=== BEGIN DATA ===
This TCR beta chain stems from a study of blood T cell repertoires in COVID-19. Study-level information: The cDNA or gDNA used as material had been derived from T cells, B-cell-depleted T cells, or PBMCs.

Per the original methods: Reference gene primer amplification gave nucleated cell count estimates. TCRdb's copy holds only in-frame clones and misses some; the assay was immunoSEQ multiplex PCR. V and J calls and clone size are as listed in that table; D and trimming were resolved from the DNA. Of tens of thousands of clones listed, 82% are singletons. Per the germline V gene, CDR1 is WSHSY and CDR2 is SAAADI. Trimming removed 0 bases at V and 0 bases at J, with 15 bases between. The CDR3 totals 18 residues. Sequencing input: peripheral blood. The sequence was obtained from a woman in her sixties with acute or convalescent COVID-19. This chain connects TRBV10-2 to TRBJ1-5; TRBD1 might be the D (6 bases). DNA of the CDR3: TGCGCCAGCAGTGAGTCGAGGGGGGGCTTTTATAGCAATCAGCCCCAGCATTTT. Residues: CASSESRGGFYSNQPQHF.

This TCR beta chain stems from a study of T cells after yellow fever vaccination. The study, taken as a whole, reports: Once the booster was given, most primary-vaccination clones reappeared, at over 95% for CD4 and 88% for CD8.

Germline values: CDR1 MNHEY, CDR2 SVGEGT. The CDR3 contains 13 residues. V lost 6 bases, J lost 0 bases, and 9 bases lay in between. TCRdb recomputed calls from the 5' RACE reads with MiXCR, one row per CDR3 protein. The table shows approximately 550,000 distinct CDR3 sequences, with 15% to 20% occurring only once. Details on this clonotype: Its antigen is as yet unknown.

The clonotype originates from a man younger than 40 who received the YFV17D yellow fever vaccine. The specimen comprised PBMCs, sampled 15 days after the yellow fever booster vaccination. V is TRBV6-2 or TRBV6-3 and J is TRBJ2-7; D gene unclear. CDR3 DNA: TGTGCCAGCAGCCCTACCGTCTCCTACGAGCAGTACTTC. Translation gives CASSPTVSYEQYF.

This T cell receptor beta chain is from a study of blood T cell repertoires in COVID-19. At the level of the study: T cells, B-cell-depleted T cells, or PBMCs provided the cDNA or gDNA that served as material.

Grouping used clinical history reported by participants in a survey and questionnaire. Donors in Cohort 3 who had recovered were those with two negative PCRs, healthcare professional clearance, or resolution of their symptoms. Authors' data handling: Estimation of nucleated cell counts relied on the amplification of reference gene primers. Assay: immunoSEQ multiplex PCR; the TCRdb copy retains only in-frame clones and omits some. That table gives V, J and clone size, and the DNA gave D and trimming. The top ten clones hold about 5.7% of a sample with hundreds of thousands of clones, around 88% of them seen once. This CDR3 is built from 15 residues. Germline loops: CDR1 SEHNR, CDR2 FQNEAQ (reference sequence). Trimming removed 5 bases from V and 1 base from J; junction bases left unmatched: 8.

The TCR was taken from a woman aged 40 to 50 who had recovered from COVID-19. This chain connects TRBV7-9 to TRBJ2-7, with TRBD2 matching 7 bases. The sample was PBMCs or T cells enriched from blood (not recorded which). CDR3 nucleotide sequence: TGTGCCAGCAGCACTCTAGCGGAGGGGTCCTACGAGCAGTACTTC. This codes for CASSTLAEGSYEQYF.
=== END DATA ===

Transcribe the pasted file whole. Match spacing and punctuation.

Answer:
This TCR beta chain stems from a study of blood T cell repertoires in COVID-19. Study-level information: The cDNA or gDNA used as material had been derived from T cells, B-cell-depleted T cells, or PBMCs.

Per the original methods: Reference gene primer amplification gave nucleated cell count estimates. TCRdb's copy holds only in-frame clones and misses some; the assay was immunoSEQ multiplex PCR. V and J calls and clone size are as listed in that table; D and trimming were resolved from the DNA. Of tens of thousands of clones listed, 82% are singletons. Per the germline V gene, CDR1 is WSHSY and CDR2 is SAAADI. Trimming removed 0 bases at V and 0 bases at J, with 15 bases between. The CDR3 totals 18 residues. Sequencing input: peripheral blood. The sequence was obtained from a woman in her sixties with acute or convalescent COVID-19. This chain connects TRBV10-2 to TRBJ1-5; TRBD1 might be the D (6 bases). DNA of the CDR3: TGCGCCAGCAGTGAGTCGAGGGGGGGCTTTTATAGCAATCAGCCCCAGCATTTT. Residues: CASSESRGGFYSNQPQHF.

This TCR beta chain stems from a study of T cells after yellow fever vaccination. The study, taken as a whole, reports: Once the booster was given, most primary-vaccination clones reappeared, at over 95% for CD4 and 88% for CD8.

Germline values: CDR1 MNHEY, CDR2 SVGEGT. The CDR3 contains 13 residues. V lost 6 bases, J lost 0 bases, and 9 bases lay in between. TCRdb recomputed calls from the 5' RACE reads with MiXCR, one row per CDR3 protein. The table shows approximately 550,000 distinct CDR3 sequences, with 15% to 20% occurring only once. Details on this clonotype: Its antigen is as yet unknown.

The clonotype originates from a man younger than 40 who received the YFV17D yellow fever vaccine. The specimen comprised PBMCs, sampled 15 days after the yellow fever booster vaccination. V is TRBV6-2 or TRBV6-3 and J is TRBJ2-7; D gene unclear. CDR3 DNA: TGTGCCAGCAGCCCTACCGTCTCCTACGAGCAGTACTTC. Translation gives CASSPTVSYEQYF.

This T cell receptor beta chain is from a study of blood T cell repertoires in COVID-19. At the level of the study: T cells, B-cell-depleted T cells, or PBMCs provided the cDNA or gDNA that served as material.

Grouping used clinical history reported by participants in a survey and questionnaire. Donors in Cohort 3 who had recovered were those with two negative PCRs, healthcare professional clearance, or resolution of their symptoms. Authors' data handling: Estimation of nucleated cell counts relied on the amplification of reference gene primers. Assay: immunoSEQ multiplex PCR; the TCRdb copy retains only in-frame clones and omits some. That table gives V, J and clone size, and the DNA gave D and trimming. The top ten clones hold about 5.7% of a sample with hundreds of thousands of clones, around 88% of them seen once. This CDR3 is built from 15 residues. Germline loops: CDR1 SEHNR, CDR2 FQNEAQ (reference sequence). Trimming removed 5 bases from V and 1 base from J; junction bases left unmatched: 8.

The TCR was taken from a woman aged 40 to 50 who had recovered from COVID-19. This chain connects TRBV7-9 to TRBJ2-7, with TRBD2 matching 7 bases. The sample was PBMCs or T cells enriched from blood (not recorded which). CDR3 nucleotide sequence: TGTGCCAGCAGCACTCTAGCGGAGGGGTCCTACGAGCAGTACTTC. This codes for CASSTLAEGSYEQYF.